Neon Trees – Pop Psychology (Album Review)


Neon_Trees_Pop_Psychology_coverWith an angst-laden and often humorous examination of love, courting, and sex in the digital age, Neon Trees’ third studio album Pop Psychology delivers a barrage of catchy hooks and emotional content. While their sound exudes a sort of bubble-gum pop fun well timed for summer release, it comes in a form listeners will be familiar with for the most part. Reminiscent of Rooney of the early 2000’s, their songs and progression are less contemplative in their rumination than they are a quick paced digital lament. There is plenty to be enjoyed here in the form of downright fun and catchy tunes; however, amidst the fun there is less depth than one would hope for and a disappointing lack of memorable content to keep listeners engaged after an initial listen.

One wonders if frontman Tyler Glenn’s recent coming out fueled the angst that is so present here. Pop Psychology is less a critique and more an episodic sampling of the pains and pitfalls digital convenience has brought to our relationships. Their first and second tracks “Love in the 21st century” and “Text Me In The Morning” bring this out most notably with a clash of saccharine tunes and overly emo lyrics.

“Tears on my phone, Feeling so alone
I’ll never let you go, You’ve got the best of me
When all the other boys just want your sex
I just want your text, In the morning”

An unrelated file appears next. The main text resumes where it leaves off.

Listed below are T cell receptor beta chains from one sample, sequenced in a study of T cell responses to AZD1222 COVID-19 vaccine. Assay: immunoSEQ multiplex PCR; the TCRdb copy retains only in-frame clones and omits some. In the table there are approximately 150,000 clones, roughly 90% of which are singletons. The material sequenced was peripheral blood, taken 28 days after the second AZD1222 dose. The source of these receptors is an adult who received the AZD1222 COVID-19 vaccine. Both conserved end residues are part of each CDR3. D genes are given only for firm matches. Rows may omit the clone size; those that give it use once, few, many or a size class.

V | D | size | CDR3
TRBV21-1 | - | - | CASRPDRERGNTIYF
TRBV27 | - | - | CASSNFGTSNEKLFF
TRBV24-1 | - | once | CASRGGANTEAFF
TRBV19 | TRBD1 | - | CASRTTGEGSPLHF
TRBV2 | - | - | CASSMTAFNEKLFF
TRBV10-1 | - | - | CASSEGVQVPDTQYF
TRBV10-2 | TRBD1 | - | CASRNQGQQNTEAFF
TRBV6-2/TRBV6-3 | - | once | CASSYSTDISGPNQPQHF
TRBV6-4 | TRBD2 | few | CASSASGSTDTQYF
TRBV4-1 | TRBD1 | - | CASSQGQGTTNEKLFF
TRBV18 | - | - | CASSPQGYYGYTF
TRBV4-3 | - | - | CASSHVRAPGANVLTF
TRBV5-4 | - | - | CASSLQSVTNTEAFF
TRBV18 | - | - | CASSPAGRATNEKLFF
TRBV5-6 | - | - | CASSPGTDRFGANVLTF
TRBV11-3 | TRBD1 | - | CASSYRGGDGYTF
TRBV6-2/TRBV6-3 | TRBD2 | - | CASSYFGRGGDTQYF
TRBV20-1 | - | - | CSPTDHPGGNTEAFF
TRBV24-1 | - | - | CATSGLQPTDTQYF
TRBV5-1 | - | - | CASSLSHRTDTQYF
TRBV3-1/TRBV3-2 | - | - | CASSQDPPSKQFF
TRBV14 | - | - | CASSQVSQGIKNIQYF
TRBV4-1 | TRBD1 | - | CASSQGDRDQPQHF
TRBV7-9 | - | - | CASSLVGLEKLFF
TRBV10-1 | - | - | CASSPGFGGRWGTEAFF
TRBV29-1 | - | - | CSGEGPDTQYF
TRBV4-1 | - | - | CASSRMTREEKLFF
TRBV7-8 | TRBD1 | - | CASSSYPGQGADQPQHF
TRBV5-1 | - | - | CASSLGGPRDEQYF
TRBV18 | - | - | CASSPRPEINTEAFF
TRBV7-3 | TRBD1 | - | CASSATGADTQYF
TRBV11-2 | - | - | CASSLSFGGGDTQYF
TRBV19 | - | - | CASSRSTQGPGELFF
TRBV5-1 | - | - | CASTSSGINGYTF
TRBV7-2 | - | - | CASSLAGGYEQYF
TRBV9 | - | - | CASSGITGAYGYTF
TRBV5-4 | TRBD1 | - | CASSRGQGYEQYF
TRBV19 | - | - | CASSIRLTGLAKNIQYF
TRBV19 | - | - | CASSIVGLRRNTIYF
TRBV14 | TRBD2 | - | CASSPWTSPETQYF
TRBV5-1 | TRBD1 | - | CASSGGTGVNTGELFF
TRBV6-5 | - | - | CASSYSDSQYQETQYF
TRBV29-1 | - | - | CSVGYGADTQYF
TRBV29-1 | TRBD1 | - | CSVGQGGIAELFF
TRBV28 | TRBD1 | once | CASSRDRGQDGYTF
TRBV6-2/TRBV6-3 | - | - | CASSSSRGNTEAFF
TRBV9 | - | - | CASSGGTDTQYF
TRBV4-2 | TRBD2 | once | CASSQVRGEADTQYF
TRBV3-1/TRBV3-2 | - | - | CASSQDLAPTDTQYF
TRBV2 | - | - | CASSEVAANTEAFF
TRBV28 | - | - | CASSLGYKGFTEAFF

More often than not, modern technology seems the stumbling block to fully realized intimacy and connection here, often seemingly through the adolescent perspective. However, though Neon Trees ambitiously grasp for depth and meaning in relationships the one-note nature of the seemingly endless string of familiar hooks from song to song can grow monotonous. An intriguing break in that is the stand out song, “Unavoidable,” featuring drummer Elaine Bradley and Glenn joining harmonic forces in a fast paced duet that adds a different dimension to the latter half of the record.

They clearly exhibit a passion and talent for vibrant pop; that said, Neon Trees could afford to remove the training-wheels of dipping too frequently into the familiar, well-worn tread of the easily digestible, middle-of-the-road radio-friendly sound. There’s some wit here, and even smart anecdotes on our social media-driven culture, which will keep listeners thinking while they tap their feet, but with uninspired music backing that type of sharp cultural reflection, the result is a somewhat hollow offering from a band that’s shown they’re capable of much more.

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